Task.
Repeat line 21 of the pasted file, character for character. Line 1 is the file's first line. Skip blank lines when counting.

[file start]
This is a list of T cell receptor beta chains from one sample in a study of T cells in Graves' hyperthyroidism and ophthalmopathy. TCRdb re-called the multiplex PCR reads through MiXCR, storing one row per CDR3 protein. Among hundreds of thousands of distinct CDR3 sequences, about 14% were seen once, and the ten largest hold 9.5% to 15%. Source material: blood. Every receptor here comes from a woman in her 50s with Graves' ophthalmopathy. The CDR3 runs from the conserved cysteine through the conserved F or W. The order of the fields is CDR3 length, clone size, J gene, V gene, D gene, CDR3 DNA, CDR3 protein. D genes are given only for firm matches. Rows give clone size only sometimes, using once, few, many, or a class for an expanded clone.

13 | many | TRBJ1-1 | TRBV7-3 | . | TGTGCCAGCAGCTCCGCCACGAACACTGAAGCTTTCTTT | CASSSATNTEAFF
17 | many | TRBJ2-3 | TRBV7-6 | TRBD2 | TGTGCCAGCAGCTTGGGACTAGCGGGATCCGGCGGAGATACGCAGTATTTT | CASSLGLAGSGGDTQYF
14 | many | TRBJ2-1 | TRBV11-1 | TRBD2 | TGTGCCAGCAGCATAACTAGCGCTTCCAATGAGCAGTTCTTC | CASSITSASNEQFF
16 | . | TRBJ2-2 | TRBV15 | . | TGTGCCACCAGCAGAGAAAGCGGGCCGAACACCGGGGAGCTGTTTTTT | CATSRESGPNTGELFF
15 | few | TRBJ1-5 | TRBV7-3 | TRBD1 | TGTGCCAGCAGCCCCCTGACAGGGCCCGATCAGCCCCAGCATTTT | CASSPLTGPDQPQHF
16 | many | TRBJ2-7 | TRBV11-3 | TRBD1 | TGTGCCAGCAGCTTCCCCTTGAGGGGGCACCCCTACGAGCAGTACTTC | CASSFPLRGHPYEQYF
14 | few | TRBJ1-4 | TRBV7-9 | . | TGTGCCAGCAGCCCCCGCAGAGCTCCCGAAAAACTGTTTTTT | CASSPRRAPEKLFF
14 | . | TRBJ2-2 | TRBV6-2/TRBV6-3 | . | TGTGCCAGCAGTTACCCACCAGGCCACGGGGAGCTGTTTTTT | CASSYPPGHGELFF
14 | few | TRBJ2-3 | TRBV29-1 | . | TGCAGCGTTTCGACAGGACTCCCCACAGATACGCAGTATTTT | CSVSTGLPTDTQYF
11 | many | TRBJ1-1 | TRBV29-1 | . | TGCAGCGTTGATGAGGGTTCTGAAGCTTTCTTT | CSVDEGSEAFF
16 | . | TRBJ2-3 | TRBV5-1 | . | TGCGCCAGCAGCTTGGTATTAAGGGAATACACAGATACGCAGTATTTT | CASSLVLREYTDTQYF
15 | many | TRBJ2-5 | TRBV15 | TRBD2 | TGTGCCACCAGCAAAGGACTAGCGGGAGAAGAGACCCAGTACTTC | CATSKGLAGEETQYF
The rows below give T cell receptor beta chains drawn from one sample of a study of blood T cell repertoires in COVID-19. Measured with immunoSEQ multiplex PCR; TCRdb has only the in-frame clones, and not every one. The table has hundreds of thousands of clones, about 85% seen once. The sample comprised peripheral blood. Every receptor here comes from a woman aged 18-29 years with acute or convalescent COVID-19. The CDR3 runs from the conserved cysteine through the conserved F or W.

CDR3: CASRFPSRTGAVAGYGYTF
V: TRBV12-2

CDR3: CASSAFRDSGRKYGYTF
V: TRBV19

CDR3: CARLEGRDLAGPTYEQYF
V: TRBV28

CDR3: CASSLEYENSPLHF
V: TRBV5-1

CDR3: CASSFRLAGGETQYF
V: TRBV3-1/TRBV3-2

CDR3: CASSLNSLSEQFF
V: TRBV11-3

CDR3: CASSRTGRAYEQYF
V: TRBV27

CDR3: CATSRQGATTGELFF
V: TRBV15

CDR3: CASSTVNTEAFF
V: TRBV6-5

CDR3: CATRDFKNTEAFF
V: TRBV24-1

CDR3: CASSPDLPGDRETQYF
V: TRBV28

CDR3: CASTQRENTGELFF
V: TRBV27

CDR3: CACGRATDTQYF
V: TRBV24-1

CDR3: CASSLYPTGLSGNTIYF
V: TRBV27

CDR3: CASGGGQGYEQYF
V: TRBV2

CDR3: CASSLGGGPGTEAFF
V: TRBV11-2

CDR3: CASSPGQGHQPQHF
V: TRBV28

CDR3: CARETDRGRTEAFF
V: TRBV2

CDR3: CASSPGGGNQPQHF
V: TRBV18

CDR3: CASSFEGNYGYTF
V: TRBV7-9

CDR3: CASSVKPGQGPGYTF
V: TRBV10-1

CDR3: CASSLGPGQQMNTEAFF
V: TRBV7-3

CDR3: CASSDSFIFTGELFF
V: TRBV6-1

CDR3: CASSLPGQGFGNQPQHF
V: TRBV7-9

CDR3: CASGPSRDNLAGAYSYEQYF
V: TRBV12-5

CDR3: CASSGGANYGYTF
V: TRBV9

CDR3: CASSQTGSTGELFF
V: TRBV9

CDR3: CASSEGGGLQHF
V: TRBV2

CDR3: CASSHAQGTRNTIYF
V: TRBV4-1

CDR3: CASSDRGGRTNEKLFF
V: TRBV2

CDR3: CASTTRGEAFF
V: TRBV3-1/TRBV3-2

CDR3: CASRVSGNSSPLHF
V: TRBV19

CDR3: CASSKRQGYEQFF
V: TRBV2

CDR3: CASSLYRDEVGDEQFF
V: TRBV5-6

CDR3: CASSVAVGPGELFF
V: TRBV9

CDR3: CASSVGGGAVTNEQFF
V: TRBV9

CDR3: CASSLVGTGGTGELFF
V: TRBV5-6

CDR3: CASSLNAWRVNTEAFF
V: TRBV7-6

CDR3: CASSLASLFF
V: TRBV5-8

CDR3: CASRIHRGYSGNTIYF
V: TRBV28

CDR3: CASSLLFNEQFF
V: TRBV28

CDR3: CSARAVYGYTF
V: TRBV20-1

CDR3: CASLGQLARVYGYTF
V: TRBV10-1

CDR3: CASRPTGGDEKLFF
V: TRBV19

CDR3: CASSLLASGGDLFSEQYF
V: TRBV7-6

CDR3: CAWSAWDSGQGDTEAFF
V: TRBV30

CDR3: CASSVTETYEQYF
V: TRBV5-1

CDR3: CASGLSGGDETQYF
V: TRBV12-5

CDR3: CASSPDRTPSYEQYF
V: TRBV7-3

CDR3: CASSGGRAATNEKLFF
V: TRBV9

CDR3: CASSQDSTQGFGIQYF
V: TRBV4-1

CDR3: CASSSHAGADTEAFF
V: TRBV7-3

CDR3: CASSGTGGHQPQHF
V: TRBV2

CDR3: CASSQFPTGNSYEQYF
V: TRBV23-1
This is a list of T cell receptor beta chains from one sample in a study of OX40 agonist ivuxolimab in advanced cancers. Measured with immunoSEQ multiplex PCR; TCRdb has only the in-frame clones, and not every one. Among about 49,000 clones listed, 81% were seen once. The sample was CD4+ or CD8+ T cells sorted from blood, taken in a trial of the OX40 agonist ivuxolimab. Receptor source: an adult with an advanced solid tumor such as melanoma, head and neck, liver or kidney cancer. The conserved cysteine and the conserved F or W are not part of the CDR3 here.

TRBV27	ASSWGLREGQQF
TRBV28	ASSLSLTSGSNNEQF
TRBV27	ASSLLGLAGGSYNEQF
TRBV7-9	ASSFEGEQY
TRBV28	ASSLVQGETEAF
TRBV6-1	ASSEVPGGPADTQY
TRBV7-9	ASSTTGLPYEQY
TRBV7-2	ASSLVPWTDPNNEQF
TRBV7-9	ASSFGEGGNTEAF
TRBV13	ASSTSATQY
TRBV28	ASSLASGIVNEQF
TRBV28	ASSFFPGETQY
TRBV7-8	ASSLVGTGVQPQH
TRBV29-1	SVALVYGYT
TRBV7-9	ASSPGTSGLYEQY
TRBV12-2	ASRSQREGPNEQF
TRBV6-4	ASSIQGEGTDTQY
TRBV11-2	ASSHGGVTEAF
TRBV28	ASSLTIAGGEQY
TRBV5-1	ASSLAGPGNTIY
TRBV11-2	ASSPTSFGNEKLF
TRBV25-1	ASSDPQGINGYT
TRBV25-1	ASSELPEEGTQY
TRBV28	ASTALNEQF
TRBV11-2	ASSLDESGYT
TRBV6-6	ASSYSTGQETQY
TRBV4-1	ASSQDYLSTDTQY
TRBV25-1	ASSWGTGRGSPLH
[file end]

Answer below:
CDR3: CASSLEYENSPLHF